March 2016 - Call Compliance News
The FCC has fined Florida companies and their owners more than $3.12 million for unauthorized telecom charges (cramming). FCC v. Telseven, LLC, et al. Patrick Hines is the sole owner of Telseven.
The FCC has also issued a notice of “apparent liability” for forfeiture of almost $30 million against another telephone company. FCC v. OneLink Communications, Inc. The notice alleges fraudulent practices targeting consumers with Hispanic surnames.
A data broker has settled charges brought by the FTC that it knowingly provided sensitive personal financial information to companies which then used the information to commit fraud. FTC v. LeapLab, et al.
A payment processor settled charges of “accomplice liability” with regard to an allegedly deceptive home-based business company. FTC v. Capital Payments, LLC. Capital Payments provided payment services to The Tax Club and allegedly ignored red flags about The Tax Club, including high rates of chargebacks.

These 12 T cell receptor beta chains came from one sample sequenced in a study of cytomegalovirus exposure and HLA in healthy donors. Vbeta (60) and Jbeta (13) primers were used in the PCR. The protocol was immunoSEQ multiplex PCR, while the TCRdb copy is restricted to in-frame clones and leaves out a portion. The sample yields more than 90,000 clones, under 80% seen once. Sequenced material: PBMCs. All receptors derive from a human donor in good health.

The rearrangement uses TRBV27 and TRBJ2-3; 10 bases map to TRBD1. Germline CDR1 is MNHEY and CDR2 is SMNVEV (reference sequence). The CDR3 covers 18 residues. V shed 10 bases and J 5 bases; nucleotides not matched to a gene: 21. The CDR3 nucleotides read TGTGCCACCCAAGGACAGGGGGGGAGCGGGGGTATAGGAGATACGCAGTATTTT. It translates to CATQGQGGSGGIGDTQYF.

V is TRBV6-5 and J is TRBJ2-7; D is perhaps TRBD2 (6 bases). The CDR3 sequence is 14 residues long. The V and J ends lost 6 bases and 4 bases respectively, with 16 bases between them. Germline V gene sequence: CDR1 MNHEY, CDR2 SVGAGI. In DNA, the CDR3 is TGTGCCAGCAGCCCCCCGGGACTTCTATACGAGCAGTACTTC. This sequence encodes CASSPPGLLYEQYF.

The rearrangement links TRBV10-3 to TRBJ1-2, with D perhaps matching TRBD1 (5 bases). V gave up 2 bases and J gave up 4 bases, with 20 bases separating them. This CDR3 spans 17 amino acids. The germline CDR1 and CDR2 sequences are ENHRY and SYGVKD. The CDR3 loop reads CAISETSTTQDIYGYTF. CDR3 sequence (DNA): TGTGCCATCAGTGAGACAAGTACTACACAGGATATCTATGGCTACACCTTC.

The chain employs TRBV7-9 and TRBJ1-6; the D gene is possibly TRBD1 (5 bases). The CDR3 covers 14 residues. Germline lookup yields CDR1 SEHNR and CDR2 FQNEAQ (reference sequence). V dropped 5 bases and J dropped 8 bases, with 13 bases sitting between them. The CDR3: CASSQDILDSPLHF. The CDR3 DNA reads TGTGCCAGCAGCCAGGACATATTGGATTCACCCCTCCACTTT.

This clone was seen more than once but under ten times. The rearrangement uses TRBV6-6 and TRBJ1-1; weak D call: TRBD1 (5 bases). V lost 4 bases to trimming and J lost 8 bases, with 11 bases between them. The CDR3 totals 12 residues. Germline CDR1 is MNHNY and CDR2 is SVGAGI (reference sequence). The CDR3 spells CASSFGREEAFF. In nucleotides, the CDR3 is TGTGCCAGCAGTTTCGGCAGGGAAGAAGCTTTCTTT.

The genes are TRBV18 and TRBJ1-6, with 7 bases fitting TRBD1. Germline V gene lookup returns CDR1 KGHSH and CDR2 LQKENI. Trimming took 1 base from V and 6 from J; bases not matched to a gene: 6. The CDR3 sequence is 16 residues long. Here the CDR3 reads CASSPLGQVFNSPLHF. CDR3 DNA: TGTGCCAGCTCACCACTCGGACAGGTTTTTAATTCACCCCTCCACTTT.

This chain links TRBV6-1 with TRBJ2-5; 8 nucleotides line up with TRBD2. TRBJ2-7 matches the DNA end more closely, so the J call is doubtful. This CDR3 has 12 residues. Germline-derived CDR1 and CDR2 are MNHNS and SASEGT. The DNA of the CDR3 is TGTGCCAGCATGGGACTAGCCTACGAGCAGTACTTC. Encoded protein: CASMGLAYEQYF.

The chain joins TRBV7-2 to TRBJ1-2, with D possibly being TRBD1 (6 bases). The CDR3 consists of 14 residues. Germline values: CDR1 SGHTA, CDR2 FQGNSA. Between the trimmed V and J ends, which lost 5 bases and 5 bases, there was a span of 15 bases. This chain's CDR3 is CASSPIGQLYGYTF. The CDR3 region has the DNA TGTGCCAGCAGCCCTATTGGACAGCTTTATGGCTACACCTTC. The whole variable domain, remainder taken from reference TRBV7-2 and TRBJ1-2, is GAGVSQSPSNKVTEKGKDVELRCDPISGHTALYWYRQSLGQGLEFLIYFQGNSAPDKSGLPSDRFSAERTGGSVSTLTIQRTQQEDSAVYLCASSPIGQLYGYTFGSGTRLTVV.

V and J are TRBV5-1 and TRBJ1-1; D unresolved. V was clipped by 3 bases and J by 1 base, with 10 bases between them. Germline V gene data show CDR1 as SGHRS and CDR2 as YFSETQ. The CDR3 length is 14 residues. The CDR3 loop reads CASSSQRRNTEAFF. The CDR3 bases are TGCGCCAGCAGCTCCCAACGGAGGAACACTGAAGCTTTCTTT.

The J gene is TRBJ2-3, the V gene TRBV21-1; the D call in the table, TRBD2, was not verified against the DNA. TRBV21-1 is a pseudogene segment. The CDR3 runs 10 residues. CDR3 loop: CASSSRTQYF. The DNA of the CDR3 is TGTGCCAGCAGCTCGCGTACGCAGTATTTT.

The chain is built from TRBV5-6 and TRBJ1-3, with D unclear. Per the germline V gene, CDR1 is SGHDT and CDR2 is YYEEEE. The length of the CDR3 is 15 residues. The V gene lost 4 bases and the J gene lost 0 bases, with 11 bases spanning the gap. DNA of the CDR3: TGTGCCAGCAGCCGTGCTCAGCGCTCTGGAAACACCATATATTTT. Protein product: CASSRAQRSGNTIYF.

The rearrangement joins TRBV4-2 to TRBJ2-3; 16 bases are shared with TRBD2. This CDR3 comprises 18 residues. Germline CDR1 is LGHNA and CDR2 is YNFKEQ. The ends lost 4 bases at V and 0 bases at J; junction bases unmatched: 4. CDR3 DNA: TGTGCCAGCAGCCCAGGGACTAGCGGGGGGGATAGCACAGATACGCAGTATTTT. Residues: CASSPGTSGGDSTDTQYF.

Comment: The “accomplice liability” standard in the TSR means that businesses which know, have reason to know, or consciously avoid knowing of wrongdoing by their business partners can be held liable for that wrongdoing.
The FTC has filed suit against two companies which allegedly violated the FTC Act and the TSR by making false representations to consumers regarding debt relief programs. The complaint alleges the defendants offered to lower consumers’ mortgage rate and pay full refunds if they could not obtain reductions. The FTC v. Good E Business, LLC, et al. A federal judge entered a temporary restraining order against the defendants in response to this suit soon after filing.